How ‘Rewilding’ Horses Became a Fashionable Climate Solution

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If regenerative agriculture is buzzy, then soon to follow are conversations on “rewilding.” But what exactly is rewilding, and why should fashion care?

“Rewilding is bringing things back to an original state of being,” said Manda Kalimian, founder of Cana Foundation, a horse rewilding nonprofit.

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Though seemingly a new grassroots movement — with Americans inspired to stop mowing their lawns in favor of a more biodiverse landscape amid the climate-strained reality — it’s always been around. Rewilding is what Native science calls “TEK,” or “traditional, ecological, knowledge.” According to a June 2021 report from the United Nations, 1 billion hectares of land (roughly the size of China) will need to be restored and rewilded for the sake of the planet’s biodiversity.

Kalimian reiterated, “Rewilding just reaffirms traditional, ecological knowledge.”

And it’s a big job. Based on a 16-acre farm in East Norwich, New York, the Cana Foundation has for 17 years set out to conserve and restore the North American landscape through rewilding initiatives, underwriting wild horses as a keystone species that make a positive climate impact by trudging and grazing the land to restore biodiversity. Kalimian founded the organization to bring awareness to the slaughter of wild horses, and since then her organization has influenced legislation, funded research, mobilized Indigenous thought-leaders and injected newness that even Gen Zers have gotten onboard with in an ambassador program called “Generation Cana.”

Cana’s headquarters is flush with <a href="" rel="nofollow noopener" target="_blank" data-ylk="slk:New York;elm:context_link;itc:0" class="link ">New York</a> native plant species, as well as pollinators, a medicinal herb garden and local programming.
Cana’s headquarters is flush with New York native plant species, as well as pollinators, a medicinal herb garden and local programming.

At the start of the 20th century, an estimated 2 million wild horses roamed America’s ranges, according to the Department of the Interior’s Bureau of Land Management. By March 2022, that number had fallen to 82,384 wild horses and burros, the bureau estimates. Though the language in the report has since changed tone from the ’90s (when herds were being “disposed of in various ways”), horses are still relocated via off-range pastures, off-range corrals, adoptions or sales, roundups and fertility control or “other activities” to prevent range deterioration from herd overpopulation. Budgeting for fiscal year 2021 was $112 million.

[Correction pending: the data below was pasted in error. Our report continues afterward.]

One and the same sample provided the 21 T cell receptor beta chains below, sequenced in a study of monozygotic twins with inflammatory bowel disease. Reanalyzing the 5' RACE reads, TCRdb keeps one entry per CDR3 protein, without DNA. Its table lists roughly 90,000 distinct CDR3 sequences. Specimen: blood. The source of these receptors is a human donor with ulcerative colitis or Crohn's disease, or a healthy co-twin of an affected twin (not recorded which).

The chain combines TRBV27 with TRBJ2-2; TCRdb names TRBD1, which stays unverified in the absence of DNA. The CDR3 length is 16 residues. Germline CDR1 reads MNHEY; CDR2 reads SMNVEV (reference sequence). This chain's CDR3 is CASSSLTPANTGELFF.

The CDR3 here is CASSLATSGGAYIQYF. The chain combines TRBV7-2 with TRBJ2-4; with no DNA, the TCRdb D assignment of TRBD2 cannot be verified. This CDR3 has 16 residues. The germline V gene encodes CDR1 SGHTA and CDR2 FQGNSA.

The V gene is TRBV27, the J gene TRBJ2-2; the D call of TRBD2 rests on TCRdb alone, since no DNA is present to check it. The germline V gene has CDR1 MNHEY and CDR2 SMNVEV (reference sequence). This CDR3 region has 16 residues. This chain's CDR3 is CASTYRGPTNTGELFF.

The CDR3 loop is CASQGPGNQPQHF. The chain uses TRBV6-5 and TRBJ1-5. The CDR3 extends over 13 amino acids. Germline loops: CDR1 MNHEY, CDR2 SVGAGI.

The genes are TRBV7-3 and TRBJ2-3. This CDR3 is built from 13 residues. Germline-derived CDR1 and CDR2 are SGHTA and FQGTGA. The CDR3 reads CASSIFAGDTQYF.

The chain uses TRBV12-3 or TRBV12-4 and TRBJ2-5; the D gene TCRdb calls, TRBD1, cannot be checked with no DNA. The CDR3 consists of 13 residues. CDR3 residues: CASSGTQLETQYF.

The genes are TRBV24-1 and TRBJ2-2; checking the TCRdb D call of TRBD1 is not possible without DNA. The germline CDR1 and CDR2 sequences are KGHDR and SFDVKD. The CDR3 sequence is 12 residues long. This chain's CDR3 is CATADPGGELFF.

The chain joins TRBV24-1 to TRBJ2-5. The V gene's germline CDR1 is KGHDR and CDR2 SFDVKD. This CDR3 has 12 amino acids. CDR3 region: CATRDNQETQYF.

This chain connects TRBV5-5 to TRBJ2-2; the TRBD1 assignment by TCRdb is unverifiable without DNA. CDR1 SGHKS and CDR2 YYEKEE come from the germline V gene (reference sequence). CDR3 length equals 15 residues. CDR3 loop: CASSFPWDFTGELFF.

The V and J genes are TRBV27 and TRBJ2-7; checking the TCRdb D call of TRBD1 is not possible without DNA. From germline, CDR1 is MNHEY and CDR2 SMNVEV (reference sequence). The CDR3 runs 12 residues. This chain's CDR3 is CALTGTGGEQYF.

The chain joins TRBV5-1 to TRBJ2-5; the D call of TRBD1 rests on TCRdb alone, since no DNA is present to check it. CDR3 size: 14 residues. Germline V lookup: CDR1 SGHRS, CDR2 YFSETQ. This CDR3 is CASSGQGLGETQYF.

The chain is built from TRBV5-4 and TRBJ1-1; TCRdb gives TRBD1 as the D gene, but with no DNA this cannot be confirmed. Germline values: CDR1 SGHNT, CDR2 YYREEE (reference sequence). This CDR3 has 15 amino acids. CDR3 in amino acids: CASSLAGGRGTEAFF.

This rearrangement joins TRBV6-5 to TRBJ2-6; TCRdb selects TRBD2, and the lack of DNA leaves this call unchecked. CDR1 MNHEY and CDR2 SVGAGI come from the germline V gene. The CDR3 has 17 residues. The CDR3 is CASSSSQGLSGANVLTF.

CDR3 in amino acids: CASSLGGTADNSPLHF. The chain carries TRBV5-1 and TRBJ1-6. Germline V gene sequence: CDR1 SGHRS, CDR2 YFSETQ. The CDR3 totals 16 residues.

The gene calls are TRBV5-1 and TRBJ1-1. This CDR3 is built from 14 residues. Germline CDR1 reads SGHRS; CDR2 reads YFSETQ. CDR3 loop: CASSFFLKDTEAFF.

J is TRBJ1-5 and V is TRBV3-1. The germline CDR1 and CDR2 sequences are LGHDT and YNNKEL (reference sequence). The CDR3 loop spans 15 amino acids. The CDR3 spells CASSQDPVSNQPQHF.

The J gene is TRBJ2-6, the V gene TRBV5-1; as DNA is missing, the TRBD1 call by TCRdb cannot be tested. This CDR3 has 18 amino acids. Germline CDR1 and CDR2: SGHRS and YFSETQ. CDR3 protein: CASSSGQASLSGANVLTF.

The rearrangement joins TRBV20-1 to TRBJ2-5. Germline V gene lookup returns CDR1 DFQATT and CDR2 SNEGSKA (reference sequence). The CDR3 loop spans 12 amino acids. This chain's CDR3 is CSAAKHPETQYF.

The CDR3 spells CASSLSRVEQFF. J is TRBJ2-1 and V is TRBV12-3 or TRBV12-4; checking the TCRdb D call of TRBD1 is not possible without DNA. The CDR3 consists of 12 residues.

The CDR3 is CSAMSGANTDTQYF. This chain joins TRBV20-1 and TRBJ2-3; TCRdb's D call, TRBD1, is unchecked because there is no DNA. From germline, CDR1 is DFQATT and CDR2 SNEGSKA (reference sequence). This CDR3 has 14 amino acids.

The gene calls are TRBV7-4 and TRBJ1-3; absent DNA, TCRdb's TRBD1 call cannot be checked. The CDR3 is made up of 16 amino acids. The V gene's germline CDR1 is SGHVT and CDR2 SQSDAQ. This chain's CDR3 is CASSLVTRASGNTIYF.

“Specifically the wild horses [show us] that we need to take care of the land,” Kalimian added. “Horses play a critical role as a keystone species in bringing biodiversity back. Growing grass is a key component to capturing carbon.”

Cana Foundation works with tribal nations and native communities to set the parameters for its rewilding projects. Three projects are in store this summer, including one in Idaho, and others are planned for the Standing Rock Reservation bordering North and South Dakota, as well as another project in North Dakota.

How projects take shape is unique. In one example, Cana works with Ron and Carol Brownotter, owners of the largest buffalo ranch on Standing Rock Reservation. Together they will bring horses to the land alongside the buffalo and monitor the growth of the native grasses in grazing efforts. The goal is to bring together rewilding science and TEK principles to create sustainable rewilding practices and regenerative agriculture through wild nature that horses are helping to grow. The project will incorporate youth programs and native plant species, traditional knowledge from elders and ceremonial practices.

Native knowledge is at the forefront of Cana’s work
Native knowledge is at the forefront of Cana’s work

Rewilding is also making its way into policymaking.

In its 2020 appropriations bill, the Department of Interior recognized “rewilding” and wild horses as “one of many herd management strategies” encouraged at no cost to taxpayers. Cana is collaborating with researchers at the University of Toulouse to prove that wild horses are an integral part of developing biodiversity, while also putting grant money toward DNA research at the McMaster University in Ontario, Canada, to validate the importance of horses in the natural ecosystem.

In March, rising musical talent and Queens, New York, native Danny Singh released “Sensorama,” with songs such as “God’s Favorite” metaphorically tied to horses. He is one of the Gen Zers promoting Generation Cana. Singh’s work spans fashion projects, songwriting and advocacy.

“We all share this planet, so I wanted to be part of spreading a message to save this planet….I came up with ‘Revolt, Rewild and Reflect.’ Those are the three emotions I’m trying to evoke through my music,” he said.

The music is a blend of punk, electronica and pop, meant to take listeners for a ride (so to speak). In Cana campaigns, Singh can be see in a “futuristic cowboy hoodie,” in his words, riding a horse in the sunshine. Speaking of the album, he expanded: “Sensorama probably takes place in 2050 with flying horses….The last song is heaven, and sitting around looking at the wild horses….We’re rewilding man.”

Danny Singh, a Generation Cana ambassador
Danny Singh, a Generation Cana ambassador

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